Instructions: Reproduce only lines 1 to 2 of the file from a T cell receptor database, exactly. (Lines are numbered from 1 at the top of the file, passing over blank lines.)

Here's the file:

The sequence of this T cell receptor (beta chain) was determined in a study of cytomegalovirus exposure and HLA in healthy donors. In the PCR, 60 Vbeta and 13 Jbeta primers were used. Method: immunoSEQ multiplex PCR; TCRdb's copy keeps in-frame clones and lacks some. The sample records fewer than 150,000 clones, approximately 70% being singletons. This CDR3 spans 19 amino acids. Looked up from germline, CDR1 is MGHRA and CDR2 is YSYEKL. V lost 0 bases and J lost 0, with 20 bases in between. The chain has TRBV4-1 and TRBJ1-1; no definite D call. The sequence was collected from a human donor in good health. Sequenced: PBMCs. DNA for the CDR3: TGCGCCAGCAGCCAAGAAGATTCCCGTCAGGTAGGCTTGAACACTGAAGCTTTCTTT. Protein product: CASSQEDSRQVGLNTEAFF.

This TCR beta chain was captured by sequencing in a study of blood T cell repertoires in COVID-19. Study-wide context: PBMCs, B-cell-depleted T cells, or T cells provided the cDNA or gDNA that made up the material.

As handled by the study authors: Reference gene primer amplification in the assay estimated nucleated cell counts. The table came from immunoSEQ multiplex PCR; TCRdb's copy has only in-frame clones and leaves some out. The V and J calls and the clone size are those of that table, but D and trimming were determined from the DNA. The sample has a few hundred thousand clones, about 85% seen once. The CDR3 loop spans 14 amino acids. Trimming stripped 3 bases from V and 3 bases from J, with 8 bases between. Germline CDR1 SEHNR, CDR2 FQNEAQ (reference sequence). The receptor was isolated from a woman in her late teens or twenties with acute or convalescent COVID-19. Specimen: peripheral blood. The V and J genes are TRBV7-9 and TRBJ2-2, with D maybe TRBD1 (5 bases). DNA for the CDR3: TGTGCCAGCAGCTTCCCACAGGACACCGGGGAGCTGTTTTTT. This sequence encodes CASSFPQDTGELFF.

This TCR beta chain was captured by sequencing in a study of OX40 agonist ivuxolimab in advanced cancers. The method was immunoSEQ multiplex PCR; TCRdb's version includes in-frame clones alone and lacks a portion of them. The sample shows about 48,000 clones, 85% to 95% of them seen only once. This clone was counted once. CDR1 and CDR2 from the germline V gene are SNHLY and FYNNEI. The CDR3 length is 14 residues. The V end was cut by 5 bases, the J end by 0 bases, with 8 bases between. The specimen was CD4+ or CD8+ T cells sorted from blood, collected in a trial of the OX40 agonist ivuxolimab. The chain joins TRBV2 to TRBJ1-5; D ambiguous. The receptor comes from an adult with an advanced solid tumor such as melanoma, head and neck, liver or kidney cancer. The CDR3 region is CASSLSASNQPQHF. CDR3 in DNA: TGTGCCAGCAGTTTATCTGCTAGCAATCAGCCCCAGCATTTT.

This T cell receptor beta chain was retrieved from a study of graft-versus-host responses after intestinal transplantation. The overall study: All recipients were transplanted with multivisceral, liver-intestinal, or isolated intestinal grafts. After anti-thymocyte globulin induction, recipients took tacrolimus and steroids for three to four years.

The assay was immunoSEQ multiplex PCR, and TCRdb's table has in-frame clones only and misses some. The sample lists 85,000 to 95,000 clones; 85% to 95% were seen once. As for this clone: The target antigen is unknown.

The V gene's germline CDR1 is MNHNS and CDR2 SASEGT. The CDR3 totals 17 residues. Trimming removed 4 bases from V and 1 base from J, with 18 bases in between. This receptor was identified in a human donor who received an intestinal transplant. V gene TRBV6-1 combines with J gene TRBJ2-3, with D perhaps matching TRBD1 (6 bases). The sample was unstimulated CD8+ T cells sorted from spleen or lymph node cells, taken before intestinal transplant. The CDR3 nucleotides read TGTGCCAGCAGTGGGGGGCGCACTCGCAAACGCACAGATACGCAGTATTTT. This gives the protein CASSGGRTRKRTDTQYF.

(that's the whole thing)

The sequence of this T cell receptor (beta chain) was determined in a study of cytomegalovirus exposure and HLA in healthy donors. In the PCR, 60 Vbeta and 13 Jbeta primers were used. Method: immunoSEQ multiplex PCR; TCRdb's copy keeps in-frame clones and lacks some. The sample records fewer than 150,000 clones, approximately 70% being singletons. This CDR3 spans 19 amino acids. Looked up from germline, CDR1 is MGHRA and CDR2 is YSYEKL. V lost 0 bases and J lost 0, with 20 bases in between. The chain has TRBV4-1 and TRBJ1-1; no definite D call. The sequence was collected from a human donor in good health. Sequenced: PBMCs. DNA for the CDR3: TGCGCCAGCAGCCAAGAAGATTCCCGTCAGGTAGGCTTGAACACTGAAGCTTTCTTT. Protein product: CASSQEDSRQVGLNTEAFF.

This TCR beta chain was captured by sequencing in a study of blood T cell repertoires in COVID-19. Study-wide context: PBMCs, B-cell-depleted T cells, or T cells provided the cDNA or gDNA that made up the material.